There’s No Space Left in C# Minor

And at long last, here we are.

Over a year in the making: my first truly personal piece of film.

This is a piece unfettered by brand briefs or editorial restrictions or any real third party opinion for that matter. To allow cognitive imagery to flow unfiltered, if you will, is equally liberating and terrifying in its closeness to my person. I didn’t sleep for two days before my first director’s cut screening in Los Angeles, and was just as nervous for the one in New York, which is new for me. In life, I’ve been trained to be unapologetically brazen and confident in my work. But it is a very different thing to believe in and hold out your work as an extension of yourself, than it is to hold out, simply, yourself. In Chinese there is a phrase, 想开 (xiǎng kāi) – get over it, my Mother would say growing up (mostly in relation to perceived public failures) – don’t take it to heart. That’s near impossible when you bare your soul, naked and vulnerable in an oversaturated and harsh terrain of judgment.

Yet, authenticity also means that none of that matters. This film was not made for other people – it was for me to express as exactly as possible how I see sound. Of course, it also represents an intersection of my passions (though I hate the word) and skills that have to date been cultivated quite separately – concurrently, but separately.

But out of the fray, piano remains my first great love.

I think we as a society make a habit of relying on collective indications on how your body should react in an individual experience – when really the answer is always in the individual. Whether it be some person, some trauma, some image, we all, at some point, unknowingly encounter some thing that defines our own spectrum of feeling. So when I say that my musical studies throughout childhood have informed all of my subsequent work in ballet, photography, art direction and now motion direction; I mean that music taught me how to feel, and everything I touch creatively is driven by emotion – sometimes to an irrational degree.



ACT I // Dion Lee top, Kailis earrings

ACT II // Margaret wears: Margiela bodysuit, Streateas Carlucci corset, Rachel Gilbert skirt, Tony Bianco shoes // Kirsty wears: Louis Vuitton // Hannah wears: Prada // Amberley wears: Dion Lee // Ella, Julia and Jena wear: Gucci // Sophia wears: For Love & Lemons // Akiima wears Zimmermann and Christopher Esber // Headwear by Christie Nicolaides // Eyewear by Barton Perreira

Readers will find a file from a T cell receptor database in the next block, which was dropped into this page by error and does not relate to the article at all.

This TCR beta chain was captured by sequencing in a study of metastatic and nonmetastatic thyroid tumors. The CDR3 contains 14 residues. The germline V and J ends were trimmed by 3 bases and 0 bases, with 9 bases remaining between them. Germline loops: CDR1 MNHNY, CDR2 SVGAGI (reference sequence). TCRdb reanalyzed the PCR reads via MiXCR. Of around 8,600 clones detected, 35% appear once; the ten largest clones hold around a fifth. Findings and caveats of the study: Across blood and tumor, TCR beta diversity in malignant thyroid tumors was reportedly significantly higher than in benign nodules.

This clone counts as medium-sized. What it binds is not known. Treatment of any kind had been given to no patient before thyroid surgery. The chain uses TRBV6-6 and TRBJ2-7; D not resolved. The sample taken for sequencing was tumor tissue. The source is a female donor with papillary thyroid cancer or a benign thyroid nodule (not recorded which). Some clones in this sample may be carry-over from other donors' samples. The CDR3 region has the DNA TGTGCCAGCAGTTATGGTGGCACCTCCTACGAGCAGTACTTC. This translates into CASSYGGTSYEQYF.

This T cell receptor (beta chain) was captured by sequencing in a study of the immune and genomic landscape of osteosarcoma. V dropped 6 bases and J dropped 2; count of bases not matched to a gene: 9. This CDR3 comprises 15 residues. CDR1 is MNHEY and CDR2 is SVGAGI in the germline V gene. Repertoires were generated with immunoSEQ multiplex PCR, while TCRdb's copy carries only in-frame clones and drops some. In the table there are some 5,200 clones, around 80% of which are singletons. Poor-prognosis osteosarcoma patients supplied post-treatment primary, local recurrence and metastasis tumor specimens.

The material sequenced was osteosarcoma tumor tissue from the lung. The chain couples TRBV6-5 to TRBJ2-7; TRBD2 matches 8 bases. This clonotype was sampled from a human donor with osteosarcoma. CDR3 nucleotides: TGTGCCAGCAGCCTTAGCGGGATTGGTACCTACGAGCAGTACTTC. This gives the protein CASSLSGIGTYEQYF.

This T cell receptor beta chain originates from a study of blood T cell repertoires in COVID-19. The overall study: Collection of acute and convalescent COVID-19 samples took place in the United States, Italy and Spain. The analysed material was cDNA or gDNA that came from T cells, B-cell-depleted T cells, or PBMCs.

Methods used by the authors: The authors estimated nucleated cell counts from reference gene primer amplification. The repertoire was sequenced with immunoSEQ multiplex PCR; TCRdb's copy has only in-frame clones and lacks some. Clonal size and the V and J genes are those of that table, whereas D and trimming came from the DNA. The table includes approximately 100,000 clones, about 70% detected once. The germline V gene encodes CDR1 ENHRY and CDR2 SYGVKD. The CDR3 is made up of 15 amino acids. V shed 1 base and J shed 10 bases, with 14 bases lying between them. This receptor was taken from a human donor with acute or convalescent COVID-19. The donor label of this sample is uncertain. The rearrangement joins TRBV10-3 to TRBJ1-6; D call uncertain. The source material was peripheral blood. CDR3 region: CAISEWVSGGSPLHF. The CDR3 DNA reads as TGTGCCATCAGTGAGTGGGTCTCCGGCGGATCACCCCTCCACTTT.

ACT III // Margaret wears: Camilla and Marc, DVF, Bassike, A.L.C., Sleeping with Jacques, Nanushka

  • Zaahira Y’elena Mahomed

    I have no words. You are so much. Too much.

  • Absolutely beautiful video & post! ????????❤️????

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  • Ziqi Lin

    Hi Margaret, this made me sob tears of joy for you. Having followed you since your (and my) teenage years, you are indubitably my greatest source of inspiration and the reason why I do what I do now. You are certainly IMO a 21st century creative giant, someone whose influence will stand the test of time even long after you and I have gone to dust. I can’t imagine what you put yourself through to do the things you do, but because of that you burn like a flame brighter than any I have ever seen. Sending you my endless river of love, Zikki.

  • love love love. well done music buddy x

  • LAE

    My instinctive reaction to hearing classical music for the first time is always to sketch the images that unfold as the song is playing, or write down the impressions I get and emotions I feel as the song is playing. I find the visual visceral response in Act III – a blend of abstract imagery and intriguing visuals an incredibly fascinating insight into your brain ( : I also relate to the idea that in creative arts, your method of emotional expression is somewhat ‘defined’ by that first love as you say — every other creative experience is built on that foundation of whatever ‘language’ you learned to feel in. (tiny side detail: short pianist nails!).

    Something interesting also happens when you mute Act III and play the Chopin piece over the top – there are parts that match up really really well – was that a consideration at any point? And I suppose why the particular choice of music for Act III? I’ve always thought of you as a modern Renaissance woman and you continue to inspire me through how you forge new creative paths with such care and professionalism. It’s hard to stand out in information-overload but you do, every time. Thank you for sharing and wishing you well for future video journeys ( :

    – Christina